Initial returns from 'Citizen Assemblies' in communities throughout the Philippines have given President Ferdinand Marcos a clear mandate to maintain marital law and adopt a new national constitution.
GV People listening to speaker
SV Sign "Welcome To The Citizens Assembly"
CU Newspaper headlines
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GV Back Shot Speaker talking to crowd
SCU & GV People (3 shots)
LV Speaker finishes speaking
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CU Umbrella TILT UP TO LV Speaker (3 shots)
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Background: Initial returns from 'Citizen Assemblies' in communities throughout the Philippines have given President Ferdinand Marcos a clear mandate to maintain marital law and adopt a new national constitution.
The Citizen Assemblies, consisting of local residents, have been meeting to discuss questions submitted by the Government.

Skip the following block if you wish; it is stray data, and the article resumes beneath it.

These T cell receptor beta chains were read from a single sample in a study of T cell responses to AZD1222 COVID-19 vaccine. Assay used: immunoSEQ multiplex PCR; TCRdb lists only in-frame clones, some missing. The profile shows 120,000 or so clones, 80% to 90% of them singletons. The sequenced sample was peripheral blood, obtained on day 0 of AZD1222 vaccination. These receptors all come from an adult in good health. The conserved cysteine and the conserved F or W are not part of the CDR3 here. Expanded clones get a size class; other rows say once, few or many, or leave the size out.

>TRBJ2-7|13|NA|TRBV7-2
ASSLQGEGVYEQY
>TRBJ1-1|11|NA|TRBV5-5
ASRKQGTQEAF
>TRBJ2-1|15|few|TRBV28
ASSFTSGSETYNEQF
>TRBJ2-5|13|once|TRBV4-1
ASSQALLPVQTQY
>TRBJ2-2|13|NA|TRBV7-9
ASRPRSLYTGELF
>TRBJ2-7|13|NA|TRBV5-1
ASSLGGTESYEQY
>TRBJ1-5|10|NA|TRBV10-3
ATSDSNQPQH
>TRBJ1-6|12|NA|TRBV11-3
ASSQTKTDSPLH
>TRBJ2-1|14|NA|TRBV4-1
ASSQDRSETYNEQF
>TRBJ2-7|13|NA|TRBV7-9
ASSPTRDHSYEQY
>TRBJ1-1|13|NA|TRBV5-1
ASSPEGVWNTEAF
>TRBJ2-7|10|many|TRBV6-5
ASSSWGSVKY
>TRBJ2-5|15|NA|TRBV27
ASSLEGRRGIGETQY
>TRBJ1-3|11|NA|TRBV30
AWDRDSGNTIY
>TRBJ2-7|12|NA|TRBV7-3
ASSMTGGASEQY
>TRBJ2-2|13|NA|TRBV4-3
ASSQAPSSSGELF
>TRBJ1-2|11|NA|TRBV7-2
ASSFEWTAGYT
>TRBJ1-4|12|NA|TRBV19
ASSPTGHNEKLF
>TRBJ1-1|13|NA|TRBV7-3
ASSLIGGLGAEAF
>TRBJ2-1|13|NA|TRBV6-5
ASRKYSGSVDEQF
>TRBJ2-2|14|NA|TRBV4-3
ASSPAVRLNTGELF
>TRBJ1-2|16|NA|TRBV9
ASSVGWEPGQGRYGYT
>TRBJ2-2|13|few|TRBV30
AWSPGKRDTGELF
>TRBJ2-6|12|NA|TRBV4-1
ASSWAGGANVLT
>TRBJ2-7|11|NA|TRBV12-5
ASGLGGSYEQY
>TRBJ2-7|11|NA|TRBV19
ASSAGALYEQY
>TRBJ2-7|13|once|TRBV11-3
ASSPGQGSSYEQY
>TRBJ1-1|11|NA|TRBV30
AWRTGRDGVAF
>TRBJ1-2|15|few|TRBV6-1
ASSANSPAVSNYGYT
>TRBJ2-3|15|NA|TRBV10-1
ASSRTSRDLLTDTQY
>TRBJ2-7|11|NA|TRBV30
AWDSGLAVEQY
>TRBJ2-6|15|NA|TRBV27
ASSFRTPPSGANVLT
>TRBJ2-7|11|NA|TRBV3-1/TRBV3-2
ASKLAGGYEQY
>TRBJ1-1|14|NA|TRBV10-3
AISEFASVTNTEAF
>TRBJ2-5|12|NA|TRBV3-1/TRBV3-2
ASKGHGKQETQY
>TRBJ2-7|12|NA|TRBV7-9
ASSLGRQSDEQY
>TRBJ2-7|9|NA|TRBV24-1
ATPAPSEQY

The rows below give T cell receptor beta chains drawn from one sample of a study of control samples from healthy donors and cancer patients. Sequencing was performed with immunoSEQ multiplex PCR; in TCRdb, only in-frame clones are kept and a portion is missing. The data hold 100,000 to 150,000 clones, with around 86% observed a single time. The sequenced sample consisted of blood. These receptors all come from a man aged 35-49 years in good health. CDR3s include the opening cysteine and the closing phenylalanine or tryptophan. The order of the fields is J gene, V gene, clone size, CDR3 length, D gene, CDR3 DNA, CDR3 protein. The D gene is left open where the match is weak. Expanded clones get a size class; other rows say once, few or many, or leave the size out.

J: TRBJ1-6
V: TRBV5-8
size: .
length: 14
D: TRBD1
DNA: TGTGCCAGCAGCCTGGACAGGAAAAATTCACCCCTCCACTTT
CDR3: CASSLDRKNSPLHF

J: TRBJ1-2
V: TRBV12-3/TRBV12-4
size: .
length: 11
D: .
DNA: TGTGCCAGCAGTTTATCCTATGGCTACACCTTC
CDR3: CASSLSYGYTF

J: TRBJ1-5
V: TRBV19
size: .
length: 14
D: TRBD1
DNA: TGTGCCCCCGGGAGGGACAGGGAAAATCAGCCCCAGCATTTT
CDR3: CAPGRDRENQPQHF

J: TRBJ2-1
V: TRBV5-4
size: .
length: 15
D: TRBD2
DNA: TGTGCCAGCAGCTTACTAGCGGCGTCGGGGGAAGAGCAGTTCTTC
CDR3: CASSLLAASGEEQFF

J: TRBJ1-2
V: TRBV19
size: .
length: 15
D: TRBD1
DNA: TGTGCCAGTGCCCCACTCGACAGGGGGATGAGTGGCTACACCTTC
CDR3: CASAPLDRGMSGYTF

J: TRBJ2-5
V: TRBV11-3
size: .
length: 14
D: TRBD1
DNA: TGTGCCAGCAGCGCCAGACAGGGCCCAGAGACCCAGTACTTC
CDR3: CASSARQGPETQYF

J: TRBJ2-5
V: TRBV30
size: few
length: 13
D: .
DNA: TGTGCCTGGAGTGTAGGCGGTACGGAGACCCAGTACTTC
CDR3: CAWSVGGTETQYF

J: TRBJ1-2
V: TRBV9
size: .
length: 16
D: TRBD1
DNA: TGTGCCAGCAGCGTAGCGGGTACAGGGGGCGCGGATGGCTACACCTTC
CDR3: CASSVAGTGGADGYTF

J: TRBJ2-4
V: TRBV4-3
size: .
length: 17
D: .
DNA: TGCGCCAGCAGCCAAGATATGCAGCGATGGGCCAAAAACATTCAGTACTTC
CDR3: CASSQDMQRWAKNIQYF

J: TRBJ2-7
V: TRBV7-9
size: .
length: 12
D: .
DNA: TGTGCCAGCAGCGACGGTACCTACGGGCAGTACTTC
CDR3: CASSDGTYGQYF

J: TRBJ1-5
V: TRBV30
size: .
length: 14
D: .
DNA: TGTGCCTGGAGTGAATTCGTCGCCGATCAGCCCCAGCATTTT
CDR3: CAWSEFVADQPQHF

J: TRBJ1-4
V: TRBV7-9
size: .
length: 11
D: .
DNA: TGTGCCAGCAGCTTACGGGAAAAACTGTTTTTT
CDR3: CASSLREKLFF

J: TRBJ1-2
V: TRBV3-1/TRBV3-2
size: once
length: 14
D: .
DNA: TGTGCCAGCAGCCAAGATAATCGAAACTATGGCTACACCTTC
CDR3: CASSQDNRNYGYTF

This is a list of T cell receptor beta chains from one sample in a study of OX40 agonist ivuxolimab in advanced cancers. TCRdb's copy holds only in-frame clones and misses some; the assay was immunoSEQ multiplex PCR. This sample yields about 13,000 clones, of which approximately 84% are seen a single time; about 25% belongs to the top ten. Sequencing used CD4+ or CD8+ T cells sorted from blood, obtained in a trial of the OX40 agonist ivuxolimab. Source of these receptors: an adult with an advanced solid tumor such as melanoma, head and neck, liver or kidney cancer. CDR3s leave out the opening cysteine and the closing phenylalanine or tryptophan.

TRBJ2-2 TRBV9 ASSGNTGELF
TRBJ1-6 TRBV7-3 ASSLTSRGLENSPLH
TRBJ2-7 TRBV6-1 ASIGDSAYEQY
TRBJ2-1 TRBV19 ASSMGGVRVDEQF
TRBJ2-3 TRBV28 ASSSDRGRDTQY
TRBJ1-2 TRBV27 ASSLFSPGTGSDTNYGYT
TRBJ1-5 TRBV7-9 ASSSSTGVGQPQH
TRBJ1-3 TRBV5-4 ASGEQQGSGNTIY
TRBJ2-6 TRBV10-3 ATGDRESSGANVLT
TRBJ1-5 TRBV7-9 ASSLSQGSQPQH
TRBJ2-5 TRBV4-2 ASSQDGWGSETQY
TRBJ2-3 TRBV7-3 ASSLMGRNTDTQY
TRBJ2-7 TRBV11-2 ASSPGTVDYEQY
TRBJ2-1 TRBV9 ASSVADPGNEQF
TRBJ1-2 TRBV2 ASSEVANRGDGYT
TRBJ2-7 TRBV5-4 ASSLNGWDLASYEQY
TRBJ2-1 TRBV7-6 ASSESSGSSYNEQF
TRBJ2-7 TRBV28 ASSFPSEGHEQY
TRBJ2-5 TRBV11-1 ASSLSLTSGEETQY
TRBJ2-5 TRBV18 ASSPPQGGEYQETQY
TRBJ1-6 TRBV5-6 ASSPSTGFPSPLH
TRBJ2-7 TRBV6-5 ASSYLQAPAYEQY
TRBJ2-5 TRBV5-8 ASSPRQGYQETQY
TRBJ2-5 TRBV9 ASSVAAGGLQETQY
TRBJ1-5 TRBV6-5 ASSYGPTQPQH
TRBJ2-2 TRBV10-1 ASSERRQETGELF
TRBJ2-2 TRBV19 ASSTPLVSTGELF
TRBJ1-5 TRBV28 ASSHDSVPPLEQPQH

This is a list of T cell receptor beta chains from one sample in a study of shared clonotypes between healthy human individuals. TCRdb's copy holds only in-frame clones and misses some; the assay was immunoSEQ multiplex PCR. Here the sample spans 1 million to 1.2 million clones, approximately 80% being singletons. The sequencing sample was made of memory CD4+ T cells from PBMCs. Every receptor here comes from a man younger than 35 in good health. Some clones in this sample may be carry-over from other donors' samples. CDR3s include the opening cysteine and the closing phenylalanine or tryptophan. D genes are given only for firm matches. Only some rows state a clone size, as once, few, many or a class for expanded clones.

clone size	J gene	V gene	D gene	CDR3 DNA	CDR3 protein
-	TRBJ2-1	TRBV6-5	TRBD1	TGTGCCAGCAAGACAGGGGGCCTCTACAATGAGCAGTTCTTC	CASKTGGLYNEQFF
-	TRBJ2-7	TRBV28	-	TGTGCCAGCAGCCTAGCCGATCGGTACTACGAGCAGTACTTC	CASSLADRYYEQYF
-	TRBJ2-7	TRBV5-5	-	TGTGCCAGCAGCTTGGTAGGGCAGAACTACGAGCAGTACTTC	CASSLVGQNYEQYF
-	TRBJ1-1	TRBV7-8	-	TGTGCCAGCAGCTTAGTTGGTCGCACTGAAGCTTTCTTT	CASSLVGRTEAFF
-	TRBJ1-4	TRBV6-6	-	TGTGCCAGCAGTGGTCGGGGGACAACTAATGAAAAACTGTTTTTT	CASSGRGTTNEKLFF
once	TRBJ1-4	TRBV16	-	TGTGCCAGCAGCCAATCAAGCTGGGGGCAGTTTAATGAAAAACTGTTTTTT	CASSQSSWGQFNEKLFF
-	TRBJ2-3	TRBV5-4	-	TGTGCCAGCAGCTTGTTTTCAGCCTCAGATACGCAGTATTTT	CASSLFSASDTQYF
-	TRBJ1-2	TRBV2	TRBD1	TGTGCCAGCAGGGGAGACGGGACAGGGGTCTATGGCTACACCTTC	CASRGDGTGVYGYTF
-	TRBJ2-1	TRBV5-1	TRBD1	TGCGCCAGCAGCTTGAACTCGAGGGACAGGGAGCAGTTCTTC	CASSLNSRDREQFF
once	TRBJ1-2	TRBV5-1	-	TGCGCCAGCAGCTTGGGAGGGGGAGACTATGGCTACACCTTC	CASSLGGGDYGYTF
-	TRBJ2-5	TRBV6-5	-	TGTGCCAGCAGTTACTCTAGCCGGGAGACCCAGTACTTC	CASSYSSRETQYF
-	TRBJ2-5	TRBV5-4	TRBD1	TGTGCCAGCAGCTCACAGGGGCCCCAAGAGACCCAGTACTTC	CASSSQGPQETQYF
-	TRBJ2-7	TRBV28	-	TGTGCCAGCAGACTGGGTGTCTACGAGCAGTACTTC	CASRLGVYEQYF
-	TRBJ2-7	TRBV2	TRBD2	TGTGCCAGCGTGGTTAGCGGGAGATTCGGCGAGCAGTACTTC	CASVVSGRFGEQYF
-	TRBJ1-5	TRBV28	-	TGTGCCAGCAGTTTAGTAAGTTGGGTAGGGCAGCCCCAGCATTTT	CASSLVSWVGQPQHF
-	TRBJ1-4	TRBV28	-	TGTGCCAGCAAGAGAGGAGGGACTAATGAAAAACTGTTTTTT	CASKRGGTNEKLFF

Among questions discussed were whether the people wanted a new constitution and whether they wished a continuation of martial law, imposed by President Marcos last September.
A Presidential spokesman said that President Marcos would abide by the 'mandate of the people' -- the Assemblies' decision.
The new constitution was to have been put to a plebiscite on Monday (15 January), but president Marcos postponed the vote to give the people more time to discuss the issue.
SYNOPSIS: Communities throughout the Philippines have been holding 'Citizen Assemblies' to openly discuss questions submitted by the Government. They've been asked whether they want a new constitution and a continuation of martial law, imposed by President Ferdinand Marcos last September.
President Marcos suspended the effects of martial law on debates on the new charter to allow free discussion without fear of arrest of anyone opposing it. Mayors and local officials addressed the Citizen Assemblies before resolutions were put to the vote. Altogether 36,000 assemblies throughout the country were held and initial returns indicated that the people had given the President a clear mandate to maintain martial law and adopt a new constitution.